Bora Bora is drop dead gorgeous! Any travel poster is understated. The Islands are the greenest of greens and the water …. a hundred shades of blue. The area is actually a sunken volcano crater that forms a big lagoon which contains a larger island and several smaller ones.
It was a US navy base during WWII as the reefs provide a natural barrier. The US Navy built several structures on the island including a couple of piers, the road that circles the main island and the airport which is on one of the smaller/flatter islands. The main island goes almost straight up with little flat land.
Tourism and black pearls are the main economy. Bora Bora is well set up for the tourists, well organized and very friendly. This is a bit different than Tahiti where it seemed like “Oh, there is a cruise ship in town, I guess that means I should work today” . In Bora Bora, it was more like “Yay!, there is a cruise ship in town, lets go have some fun and make some money!”.
On the islands, there were many of those bungalows, sitting just above the water with prices of $900-1,000 per night. Bora Bora has no tide so the bungalows are ok just a few feet above the water, but many of them went bust in 2008. Everything needs to be shipped in including the diesel fuel for the electric plant. There are 8 supply freighters per week. Better than Nuku Hiva where the supply ship comes once a week. With no natural rivers or waterfalls, 40% of the water is created by a reverse osmosis desalination plant, 60% with wells. No living cheaply in paradise!
Back to the water….. it is 80 degree, crystal clear with white sand or coral, creating all the shades of blue. Our shark and stingray encounter started on a big outrigger looking catamaran. The crew of four included 2 musicians that were really good and played whenever we were cruising from place to place. The first stop was around the other side of the airstrip island where the water was even prettier. This was the shark and stingray area. It was about 4-5 feet deep with mostly sand and some coral. I convinced Mel to come out into the water since it was so shallow and the water so warm and beautiful. At first there were only stingrays around, at least 10 of them, 2-3 feet across. We were told we could touch the stingrays but not the sharks. I touch four of them. Like touching a cold, wet marshmallow. One older, scarred up guy’s skin was a bit abrasive.
Then came the sharks… The crew told us, don’t worry the sharks are vegetarians and proceeded to feed them squid. We were instructed to not to hold our cameras out underwater as the sharks are they might think the camera is food and also touching the sharks might pissed them off. None of this was encouraging Mel to go in the water. But she went in and we paddled around with our snorkels looking at the pretty fish and the graceful stingrays, when a 3 foot stingray came up from behind and swam directly under us. Very startling to have this big, silent gray mass, glide under you. A few minutes later the sharks started circling around and a big 5 foot one came right at us and turned at the last minute. There were 4-5 large brownish sharks and 8-10 smaller, silver sharks circling around, just like in the movies. Mel stayed in a little bit longer and decided to go back to the boat. She did come back in the water later with the camera which is where she got me snorkeling and other the water level shots Not sure about Mel, but would do it again in a heartbeat!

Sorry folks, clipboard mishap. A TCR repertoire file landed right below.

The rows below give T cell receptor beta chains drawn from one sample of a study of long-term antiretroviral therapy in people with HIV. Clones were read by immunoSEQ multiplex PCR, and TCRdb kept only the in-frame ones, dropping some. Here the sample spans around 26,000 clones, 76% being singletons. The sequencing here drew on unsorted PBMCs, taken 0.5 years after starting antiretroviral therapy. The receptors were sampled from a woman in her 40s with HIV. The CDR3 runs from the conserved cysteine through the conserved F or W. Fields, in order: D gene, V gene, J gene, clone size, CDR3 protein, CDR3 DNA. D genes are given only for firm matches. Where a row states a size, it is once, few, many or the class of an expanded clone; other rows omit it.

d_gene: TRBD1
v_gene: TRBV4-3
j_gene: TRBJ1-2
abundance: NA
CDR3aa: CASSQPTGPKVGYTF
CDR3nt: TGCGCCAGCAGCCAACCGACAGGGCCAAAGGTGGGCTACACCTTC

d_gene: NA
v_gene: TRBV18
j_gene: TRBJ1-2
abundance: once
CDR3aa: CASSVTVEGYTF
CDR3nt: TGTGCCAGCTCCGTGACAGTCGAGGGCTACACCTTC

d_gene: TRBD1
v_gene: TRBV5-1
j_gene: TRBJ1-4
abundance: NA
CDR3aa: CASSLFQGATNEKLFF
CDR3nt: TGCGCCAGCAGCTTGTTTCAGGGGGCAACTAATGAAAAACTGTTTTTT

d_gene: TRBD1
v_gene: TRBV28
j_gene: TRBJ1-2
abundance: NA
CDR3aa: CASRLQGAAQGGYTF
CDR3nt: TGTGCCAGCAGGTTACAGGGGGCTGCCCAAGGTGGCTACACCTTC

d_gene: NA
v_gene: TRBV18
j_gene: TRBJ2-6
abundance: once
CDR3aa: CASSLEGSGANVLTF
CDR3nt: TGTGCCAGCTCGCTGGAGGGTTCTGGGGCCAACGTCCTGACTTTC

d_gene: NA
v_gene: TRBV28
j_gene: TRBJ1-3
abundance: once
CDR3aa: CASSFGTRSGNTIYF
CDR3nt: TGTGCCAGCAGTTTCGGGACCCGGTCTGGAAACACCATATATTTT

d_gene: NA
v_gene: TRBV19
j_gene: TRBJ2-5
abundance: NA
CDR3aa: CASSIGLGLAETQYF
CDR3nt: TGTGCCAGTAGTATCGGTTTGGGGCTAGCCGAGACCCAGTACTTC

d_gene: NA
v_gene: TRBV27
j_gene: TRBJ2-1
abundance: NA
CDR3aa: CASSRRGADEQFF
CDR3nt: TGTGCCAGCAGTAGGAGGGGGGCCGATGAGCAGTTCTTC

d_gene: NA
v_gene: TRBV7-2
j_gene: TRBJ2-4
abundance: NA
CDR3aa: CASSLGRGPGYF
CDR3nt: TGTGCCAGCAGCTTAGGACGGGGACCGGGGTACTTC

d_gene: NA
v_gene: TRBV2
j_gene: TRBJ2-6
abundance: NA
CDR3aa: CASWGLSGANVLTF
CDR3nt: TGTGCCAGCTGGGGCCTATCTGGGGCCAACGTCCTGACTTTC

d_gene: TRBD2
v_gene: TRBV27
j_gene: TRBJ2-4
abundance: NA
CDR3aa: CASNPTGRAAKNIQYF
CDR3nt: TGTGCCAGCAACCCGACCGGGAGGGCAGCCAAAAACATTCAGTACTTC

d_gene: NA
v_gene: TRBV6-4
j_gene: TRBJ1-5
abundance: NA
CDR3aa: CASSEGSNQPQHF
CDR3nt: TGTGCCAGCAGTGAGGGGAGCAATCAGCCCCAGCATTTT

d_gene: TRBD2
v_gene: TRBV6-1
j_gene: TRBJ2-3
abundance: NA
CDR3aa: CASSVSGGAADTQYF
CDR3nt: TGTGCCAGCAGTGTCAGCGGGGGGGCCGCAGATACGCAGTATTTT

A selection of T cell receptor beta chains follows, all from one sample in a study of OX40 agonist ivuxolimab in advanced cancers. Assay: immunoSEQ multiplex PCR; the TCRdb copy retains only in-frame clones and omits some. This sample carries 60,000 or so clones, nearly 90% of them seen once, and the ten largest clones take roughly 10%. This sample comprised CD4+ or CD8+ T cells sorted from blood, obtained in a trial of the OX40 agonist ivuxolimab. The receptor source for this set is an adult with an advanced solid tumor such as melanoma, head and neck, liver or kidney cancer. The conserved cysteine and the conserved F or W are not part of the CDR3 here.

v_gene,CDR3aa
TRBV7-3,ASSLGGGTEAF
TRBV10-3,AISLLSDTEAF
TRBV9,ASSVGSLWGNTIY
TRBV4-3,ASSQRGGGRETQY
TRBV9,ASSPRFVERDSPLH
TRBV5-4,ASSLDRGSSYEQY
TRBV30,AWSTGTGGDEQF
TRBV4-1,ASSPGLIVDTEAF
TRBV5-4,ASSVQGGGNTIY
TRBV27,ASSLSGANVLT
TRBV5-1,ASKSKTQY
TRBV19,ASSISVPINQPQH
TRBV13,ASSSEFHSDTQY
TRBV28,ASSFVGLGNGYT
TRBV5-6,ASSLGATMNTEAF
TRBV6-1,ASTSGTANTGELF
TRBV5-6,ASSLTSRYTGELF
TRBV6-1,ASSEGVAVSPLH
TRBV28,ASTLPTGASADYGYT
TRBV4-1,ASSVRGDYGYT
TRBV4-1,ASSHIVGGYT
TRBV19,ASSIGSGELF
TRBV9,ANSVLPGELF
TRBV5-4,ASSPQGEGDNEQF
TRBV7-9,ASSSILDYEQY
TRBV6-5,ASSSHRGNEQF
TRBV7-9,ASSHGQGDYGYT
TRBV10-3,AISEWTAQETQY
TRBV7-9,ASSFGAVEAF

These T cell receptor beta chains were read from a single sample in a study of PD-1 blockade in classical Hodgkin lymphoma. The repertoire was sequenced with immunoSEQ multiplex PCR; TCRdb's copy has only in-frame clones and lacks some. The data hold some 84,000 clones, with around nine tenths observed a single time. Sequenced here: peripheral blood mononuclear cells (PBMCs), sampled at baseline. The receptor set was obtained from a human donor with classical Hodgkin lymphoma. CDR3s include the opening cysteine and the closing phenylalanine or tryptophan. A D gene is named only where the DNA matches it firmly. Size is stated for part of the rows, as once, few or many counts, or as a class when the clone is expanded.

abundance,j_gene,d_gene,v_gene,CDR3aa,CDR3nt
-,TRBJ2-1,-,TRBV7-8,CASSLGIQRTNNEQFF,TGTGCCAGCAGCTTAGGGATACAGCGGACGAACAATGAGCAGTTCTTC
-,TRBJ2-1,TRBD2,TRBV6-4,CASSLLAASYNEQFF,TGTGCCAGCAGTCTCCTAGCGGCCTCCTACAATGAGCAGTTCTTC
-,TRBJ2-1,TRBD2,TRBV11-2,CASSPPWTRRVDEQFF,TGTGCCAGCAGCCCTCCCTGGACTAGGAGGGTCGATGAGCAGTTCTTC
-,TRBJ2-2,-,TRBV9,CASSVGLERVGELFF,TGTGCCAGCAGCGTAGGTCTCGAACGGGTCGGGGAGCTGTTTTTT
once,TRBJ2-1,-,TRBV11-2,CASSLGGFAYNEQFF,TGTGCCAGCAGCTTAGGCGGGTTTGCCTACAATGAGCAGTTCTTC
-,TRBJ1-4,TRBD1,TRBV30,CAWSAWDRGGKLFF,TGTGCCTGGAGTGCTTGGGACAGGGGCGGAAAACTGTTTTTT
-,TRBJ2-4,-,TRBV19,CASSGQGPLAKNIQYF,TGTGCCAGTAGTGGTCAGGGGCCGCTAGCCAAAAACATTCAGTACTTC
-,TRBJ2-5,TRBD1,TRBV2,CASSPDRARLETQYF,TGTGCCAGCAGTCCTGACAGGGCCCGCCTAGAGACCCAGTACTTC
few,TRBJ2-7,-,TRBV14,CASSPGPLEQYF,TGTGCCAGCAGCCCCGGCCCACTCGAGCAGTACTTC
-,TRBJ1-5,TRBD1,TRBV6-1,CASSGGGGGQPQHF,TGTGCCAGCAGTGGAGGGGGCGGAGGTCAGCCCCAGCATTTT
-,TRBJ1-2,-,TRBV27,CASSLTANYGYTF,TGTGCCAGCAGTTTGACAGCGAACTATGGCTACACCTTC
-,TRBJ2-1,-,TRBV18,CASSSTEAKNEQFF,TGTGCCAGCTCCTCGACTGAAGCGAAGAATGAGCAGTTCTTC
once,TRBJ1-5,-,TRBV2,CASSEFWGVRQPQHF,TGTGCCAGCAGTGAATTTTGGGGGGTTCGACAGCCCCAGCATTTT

Second stop was a “coral garden” area further out by the reef. The water was about 6-10 feet deep with nice coral bushes in colors of yellow, lavender and chartreuse. Saw lots of clams stuck in the coral “bushes”. The interior of the clams have very vibrant colors of electric blue, purple and orange. High contrast to the yellow/green/brown standard coral. There were NO sharks or stingrays, just small to medium colorful fish.
Afternoon tour was around the island in an open air/island bus type of thing called Le Truck. The tour completely circled the island in 2 hours which included 3 stops, which should give you a sense of how small the island is. Stops included: how to make a pareo, best beach on the main island and the Bloody Mary Bar where many famous people have come to have a drink. (see pictures). Along the way we learned that land crabs like to eat flowers and there are no graveyards on the island. If your family likes you, they bury you in the front yard and surround your crypt with plants. If they don’t, you could be food for the fishes.
We did do a little window shopping. It is with great restraint, we have not bought many souvenirs. Its only the 3rd stop of 55 so we need to pace ourselves!